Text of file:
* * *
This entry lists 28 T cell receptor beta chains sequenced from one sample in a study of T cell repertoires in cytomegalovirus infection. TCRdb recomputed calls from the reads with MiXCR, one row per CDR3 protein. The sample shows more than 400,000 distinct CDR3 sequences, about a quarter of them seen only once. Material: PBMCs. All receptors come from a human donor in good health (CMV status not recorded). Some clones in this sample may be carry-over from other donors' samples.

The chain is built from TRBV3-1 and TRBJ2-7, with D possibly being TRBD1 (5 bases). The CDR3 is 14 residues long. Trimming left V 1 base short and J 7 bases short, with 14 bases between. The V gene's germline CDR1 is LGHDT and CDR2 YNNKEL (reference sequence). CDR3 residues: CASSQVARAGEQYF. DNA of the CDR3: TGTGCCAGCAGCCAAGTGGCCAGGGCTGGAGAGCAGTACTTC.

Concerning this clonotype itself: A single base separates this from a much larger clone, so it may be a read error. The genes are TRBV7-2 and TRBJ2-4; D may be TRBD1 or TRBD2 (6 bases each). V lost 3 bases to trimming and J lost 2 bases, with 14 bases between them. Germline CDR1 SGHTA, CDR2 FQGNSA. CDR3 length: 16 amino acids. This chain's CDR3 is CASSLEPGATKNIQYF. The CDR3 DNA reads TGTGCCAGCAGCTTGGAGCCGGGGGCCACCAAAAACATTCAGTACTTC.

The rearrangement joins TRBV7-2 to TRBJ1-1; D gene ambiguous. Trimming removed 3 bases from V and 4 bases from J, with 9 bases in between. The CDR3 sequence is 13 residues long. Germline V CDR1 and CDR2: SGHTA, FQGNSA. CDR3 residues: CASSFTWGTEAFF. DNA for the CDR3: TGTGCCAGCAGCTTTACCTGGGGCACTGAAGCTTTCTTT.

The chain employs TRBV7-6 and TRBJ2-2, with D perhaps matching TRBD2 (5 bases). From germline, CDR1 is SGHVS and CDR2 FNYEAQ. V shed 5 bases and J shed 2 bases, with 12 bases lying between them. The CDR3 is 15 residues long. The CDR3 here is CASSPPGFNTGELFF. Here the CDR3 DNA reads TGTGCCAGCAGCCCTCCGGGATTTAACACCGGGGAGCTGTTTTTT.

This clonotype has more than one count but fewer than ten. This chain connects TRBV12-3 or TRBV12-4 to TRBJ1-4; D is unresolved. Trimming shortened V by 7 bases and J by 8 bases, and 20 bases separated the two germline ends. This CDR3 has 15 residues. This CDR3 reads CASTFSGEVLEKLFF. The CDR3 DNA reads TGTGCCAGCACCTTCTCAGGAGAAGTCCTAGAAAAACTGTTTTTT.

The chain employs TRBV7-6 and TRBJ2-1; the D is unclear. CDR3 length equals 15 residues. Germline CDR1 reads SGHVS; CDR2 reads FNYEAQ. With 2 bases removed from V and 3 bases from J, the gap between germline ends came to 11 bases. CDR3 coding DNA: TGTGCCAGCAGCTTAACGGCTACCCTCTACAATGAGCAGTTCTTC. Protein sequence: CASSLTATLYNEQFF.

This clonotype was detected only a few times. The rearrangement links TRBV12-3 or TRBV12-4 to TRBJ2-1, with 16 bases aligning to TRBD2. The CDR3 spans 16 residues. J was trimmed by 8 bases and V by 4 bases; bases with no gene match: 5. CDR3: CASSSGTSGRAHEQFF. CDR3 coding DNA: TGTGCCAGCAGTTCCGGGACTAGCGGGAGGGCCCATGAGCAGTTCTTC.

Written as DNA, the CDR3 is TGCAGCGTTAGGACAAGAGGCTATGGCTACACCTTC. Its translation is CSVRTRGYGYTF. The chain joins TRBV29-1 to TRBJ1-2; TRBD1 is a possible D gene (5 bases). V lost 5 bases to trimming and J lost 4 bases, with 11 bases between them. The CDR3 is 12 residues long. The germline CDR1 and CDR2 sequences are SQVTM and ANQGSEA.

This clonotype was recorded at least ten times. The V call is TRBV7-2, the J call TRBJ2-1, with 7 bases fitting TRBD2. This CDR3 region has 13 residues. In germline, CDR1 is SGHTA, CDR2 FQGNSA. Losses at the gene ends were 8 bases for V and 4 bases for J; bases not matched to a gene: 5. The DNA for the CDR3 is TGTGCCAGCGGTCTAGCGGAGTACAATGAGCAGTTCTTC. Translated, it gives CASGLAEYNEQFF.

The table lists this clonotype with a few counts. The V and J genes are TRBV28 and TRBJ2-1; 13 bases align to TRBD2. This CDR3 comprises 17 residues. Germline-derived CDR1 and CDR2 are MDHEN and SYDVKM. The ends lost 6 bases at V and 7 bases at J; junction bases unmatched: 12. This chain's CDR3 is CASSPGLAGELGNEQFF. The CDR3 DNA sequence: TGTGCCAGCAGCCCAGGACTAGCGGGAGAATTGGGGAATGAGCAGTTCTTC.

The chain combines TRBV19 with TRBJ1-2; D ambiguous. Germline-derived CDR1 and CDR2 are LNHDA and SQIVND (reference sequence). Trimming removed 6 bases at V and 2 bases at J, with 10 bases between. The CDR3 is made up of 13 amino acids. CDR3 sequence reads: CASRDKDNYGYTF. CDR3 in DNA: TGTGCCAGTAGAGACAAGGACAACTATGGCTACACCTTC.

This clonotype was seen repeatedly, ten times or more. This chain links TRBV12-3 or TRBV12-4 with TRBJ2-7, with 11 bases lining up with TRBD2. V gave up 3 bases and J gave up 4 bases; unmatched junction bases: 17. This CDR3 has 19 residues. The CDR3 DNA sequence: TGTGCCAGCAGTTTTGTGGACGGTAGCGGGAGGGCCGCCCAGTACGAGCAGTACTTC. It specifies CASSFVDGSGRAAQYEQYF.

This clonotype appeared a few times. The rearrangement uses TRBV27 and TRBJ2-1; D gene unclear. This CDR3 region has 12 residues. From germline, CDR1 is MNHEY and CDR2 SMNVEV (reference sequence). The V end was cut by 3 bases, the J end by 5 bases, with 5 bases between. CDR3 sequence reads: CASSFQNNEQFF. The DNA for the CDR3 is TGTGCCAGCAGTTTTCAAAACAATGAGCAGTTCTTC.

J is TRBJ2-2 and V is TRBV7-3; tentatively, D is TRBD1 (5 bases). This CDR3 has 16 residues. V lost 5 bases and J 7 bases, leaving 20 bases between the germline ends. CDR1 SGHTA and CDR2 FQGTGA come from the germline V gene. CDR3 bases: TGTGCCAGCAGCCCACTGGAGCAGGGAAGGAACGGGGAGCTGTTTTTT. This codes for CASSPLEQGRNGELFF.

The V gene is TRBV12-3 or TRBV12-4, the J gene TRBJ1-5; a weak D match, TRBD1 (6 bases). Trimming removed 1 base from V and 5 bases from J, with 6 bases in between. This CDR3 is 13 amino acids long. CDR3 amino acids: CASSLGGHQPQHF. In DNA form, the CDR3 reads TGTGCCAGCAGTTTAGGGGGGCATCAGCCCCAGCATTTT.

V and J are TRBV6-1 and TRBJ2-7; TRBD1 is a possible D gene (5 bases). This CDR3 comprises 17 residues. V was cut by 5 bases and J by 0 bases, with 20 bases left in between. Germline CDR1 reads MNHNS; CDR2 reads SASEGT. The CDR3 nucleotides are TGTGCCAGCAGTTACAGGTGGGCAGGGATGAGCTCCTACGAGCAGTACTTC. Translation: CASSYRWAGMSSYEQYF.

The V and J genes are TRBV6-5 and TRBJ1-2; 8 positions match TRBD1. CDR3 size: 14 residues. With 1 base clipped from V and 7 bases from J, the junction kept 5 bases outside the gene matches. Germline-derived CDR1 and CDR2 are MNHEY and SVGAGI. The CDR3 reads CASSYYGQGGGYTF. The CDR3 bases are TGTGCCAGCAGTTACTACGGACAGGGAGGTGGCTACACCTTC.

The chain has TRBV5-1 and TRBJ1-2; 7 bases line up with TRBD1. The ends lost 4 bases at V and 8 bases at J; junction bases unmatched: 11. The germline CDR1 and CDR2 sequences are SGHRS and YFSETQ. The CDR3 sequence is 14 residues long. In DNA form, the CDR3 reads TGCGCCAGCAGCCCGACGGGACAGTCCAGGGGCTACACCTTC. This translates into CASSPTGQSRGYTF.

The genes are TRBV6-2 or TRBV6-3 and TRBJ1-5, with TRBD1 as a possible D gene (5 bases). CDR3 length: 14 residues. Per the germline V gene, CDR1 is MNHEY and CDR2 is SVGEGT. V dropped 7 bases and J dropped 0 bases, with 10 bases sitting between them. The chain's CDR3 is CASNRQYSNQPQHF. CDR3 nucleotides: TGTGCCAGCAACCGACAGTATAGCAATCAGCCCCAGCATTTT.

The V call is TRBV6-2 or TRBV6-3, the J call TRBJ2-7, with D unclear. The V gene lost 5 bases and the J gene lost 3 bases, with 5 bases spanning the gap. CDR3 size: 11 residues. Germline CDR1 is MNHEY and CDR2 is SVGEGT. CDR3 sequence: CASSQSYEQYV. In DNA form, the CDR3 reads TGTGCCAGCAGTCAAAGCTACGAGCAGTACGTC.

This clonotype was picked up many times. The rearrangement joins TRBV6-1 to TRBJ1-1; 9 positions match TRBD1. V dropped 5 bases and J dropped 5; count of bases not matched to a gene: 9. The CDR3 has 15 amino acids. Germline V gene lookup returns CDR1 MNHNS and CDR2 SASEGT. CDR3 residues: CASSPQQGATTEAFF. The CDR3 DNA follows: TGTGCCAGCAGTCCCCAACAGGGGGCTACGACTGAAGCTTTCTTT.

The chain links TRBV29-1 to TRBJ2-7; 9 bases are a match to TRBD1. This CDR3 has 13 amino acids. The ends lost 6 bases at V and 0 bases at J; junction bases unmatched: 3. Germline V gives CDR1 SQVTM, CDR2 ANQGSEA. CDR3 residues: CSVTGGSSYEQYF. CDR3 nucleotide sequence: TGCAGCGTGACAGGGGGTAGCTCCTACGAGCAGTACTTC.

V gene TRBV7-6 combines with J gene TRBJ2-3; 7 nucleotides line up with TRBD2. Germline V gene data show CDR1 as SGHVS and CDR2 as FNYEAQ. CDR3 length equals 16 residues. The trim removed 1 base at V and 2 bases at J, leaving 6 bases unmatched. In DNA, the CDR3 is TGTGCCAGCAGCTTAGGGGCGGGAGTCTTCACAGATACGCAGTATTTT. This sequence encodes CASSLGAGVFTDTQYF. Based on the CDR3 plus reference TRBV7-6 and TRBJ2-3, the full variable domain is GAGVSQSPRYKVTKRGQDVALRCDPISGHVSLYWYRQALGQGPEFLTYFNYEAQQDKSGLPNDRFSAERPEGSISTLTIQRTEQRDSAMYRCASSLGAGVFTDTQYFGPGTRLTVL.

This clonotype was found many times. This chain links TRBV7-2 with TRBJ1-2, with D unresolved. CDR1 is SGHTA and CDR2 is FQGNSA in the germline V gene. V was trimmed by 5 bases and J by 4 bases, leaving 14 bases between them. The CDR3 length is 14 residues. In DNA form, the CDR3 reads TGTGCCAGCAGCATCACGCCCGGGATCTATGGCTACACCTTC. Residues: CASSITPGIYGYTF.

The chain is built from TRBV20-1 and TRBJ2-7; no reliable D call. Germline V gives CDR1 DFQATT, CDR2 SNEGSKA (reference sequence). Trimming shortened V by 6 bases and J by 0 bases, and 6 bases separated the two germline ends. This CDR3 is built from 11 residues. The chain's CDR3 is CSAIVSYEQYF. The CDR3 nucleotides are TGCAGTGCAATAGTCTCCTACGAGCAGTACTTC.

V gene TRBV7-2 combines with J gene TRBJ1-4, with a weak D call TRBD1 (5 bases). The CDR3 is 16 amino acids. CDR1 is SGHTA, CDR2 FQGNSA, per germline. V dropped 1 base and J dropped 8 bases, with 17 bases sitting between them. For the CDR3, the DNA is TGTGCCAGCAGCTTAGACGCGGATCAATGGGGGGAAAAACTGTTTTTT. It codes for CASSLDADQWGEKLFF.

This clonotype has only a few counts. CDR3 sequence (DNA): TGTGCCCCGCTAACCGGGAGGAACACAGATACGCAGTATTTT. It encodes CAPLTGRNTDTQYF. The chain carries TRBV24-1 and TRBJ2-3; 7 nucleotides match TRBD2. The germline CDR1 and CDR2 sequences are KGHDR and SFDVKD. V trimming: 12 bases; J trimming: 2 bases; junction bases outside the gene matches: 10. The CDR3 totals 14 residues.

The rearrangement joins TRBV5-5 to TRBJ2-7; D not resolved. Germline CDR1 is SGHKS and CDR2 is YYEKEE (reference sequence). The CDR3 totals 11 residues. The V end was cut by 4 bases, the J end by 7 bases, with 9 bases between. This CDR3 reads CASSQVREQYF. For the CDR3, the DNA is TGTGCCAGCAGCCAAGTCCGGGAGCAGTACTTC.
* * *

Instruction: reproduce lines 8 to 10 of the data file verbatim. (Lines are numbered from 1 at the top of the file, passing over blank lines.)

This clonotype was detected only a few times. The rearrangement links TRBV12-3 or TRBV12-4 to TRBJ2-1, with 16 bases aligning to TRBD2. The CDR3 spans 16 residues. J was trimmed by 8 bases and V by 4 bases; bases with no gene match: 5. CDR3: CASSSGTSGRAHEQFF. CDR3 coding DNA: TGTGCCAGCAGTTCCGGGACTAGCGGGAGGGCCCATGAGCAGTTCTTC.

Written as DNA, the CDR3 is TGCAGCGTTAGGACAAGAGGCTATGGCTACACCTTC. Its translation is CSVRTRGYGYTF. The chain joins TRBV29-1 to TRBJ1-2; TRBD1 is a possible D gene (5 bases). V lost 5 bases to trimming and J lost 4 bases, with 11 bases between them. The CDR3 is 12 residues long. The germline CDR1 and CDR2 sequences are SQVTM and ANQGSEA.

This clonotype was recorded at least ten times. The V call is TRBV7-2, the J call TRBJ2-1, with 7 bases fitting TRBD2. This CDR3 region has 13 residues. In germline, CDR1 is SGHTA, CDR2 FQGNSA. Losses at the gene ends were 8 bases for V and 4 bases for J; bases not matched to a gene: 5. The DNA for the CDR3 is TGTGCCAGCGGTCTAGCGGAGTACAATGAGCAGTTCTTC. Translated, it gives CASGLAEYNEQFF.